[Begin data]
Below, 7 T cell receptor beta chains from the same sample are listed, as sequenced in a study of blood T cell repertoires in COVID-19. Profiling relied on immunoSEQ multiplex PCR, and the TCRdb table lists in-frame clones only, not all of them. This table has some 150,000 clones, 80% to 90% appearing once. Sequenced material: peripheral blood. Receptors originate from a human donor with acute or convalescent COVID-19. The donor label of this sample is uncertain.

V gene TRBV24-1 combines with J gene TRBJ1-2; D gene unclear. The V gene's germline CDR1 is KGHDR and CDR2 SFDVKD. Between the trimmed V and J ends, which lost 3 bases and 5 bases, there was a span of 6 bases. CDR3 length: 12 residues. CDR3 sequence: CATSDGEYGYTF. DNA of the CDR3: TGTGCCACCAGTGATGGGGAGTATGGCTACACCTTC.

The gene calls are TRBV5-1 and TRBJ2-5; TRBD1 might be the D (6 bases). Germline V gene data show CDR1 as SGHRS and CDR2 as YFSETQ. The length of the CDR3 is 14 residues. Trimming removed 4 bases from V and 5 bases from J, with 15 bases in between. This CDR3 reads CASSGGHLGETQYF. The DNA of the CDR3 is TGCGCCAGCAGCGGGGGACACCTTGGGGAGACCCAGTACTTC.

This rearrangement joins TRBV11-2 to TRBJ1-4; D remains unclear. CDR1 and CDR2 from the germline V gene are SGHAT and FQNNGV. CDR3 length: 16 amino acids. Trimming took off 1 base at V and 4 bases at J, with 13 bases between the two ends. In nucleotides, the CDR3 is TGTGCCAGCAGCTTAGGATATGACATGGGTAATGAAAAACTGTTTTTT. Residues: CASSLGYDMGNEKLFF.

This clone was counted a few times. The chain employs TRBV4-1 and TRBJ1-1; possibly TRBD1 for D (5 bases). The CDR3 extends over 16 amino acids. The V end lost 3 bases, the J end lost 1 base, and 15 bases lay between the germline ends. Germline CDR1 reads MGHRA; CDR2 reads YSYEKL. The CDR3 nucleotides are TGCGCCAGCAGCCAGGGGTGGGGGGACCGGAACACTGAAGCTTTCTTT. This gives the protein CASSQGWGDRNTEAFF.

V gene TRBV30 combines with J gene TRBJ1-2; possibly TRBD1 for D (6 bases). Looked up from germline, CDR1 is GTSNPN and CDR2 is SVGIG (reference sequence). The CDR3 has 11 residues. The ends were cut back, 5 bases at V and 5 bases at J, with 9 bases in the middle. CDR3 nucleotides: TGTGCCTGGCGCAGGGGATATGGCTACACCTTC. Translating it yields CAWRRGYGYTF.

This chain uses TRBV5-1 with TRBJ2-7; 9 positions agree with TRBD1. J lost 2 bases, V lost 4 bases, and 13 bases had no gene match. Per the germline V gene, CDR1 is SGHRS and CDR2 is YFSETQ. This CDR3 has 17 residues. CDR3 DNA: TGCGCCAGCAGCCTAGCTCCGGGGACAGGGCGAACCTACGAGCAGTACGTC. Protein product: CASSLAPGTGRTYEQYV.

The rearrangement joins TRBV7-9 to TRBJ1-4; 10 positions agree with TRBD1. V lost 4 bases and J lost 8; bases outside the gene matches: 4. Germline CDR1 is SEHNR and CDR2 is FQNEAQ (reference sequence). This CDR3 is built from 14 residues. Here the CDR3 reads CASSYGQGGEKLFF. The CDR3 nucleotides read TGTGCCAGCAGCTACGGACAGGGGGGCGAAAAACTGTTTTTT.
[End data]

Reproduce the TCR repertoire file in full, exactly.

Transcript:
Below, 7 T cell receptor beta chains from the same sample are listed, as sequenced in a study of blood T cell repertoires in COVID-19. Profiling relied on immunoSEQ multiplex PCR, and the TCRdb table lists in-frame clones only, not all of them. This table has some 150,000 clones, 80% to 90% appearing once. Sequenced material: peripheral blood. Receptors originate from a human donor with acute or convalescent COVID-19. The donor label of this sample is uncertain.

V gene TRBV24-1 combines with J gene TRBJ1-2; D gene unclear. The V gene's germline CDR1 is KGHDR and CDR2 SFDVKD. Between the trimmed V and J ends, which lost 3 bases and 5 bases, there was a span of 6 bases. CDR3 length: 12 residues. CDR3 sequence: CATSDGEYGYTF. DNA of the CDR3: TGTGCCACCAGTGATGGGGAGTATGGCTACACCTTC.

The gene calls are TRBV5-1 and TRBJ2-5; TRBD1 might be the D (6 bases). Germline V gene data show CDR1 as SGHRS and CDR2 as YFSETQ. The length of the CDR3 is 14 residues. Trimming removed 4 bases from V and 5 bases from J, with 15 bases in between. This CDR3 reads CASSGGHLGETQYF. The DNA of the CDR3 is TGCGCCAGCAGCGGGGGACACCTTGGGGAGACCCAGTACTTC.

This rearrangement joins TRBV11-2 to TRBJ1-4; D remains unclear. CDR1 and CDR2 from the germline V gene are SGHAT and FQNNGV. CDR3 length: 16 amino acids. Trimming took off 1 base at V and 4 bases at J, with 13 bases between the two ends. In nucleotides, the CDR3 is TGTGCCAGCAGCTTAGGATATGACATGGGTAATGAAAAACTGTTTTTT. Residues: CASSLGYDMGNEKLFF.

This clone was counted a few times. The chain employs TRBV4-1 and TRBJ1-1; possibly TRBD1 for D (5 bases). The CDR3 extends over 16 amino acids. The V end lost 3 bases, the J end lost 1 base, and 15 bases lay between the germline ends. Germline CDR1 reads MGHRA; CDR2 reads YSYEKL. The CDR3 nucleotides are TGCGCCAGCAGCCAGGGGTGGGGGGACCGGAACACTGAAGCTTTCTTT. This gives the protein CASSQGWGDRNTEAFF.

V gene TRBV30 combines with J gene TRBJ1-2; possibly TRBD1 for D (6 bases). Looked up from germline, CDR1 is GTSNPN and CDR2 is SVGIG (reference sequence). The CDR3 has 11 residues. The ends were cut back, 5 bases at V and 5 bases at J, with 9 bases in the middle. CDR3 nucleotides: TGTGCCTGGCGCAGGGGATATGGCTACACCTTC. Translating it yields CAWRRGYGYTF.

This chain uses TRBV5-1 with TRBJ2-7; 9 positions agree with TRBD1. J lost 2 bases, V lost 4 bases, and 13 bases had no gene match. Per the germline V gene, CDR1 is SGHRS and CDR2 is YFSETQ. This CDR3 has 17 residues. CDR3 DNA: TGCGCCAGCAGCCTAGCTCCGGGGACAGGGCGAACCTACGAGCAGTACGTC. Protein product: CASSLAPGTGRTYEQYV.

The rearrangement joins TRBV7-9 to TRBJ1-4; 10 positions agree with TRBD1. V lost 4 bases and J lost 8; bases outside the gene matches: 4. Germline CDR1 is SEHNR and CDR2 is FQNEAQ (reference sequence). This CDR3 is built from 14 residues. Here the CDR3 reads CASSYGQGGEKLFF. The CDR3 nucleotides read TGTGCCAGCAGCTACGGACAGGGGGGCGAAAAACTGTTTTTT.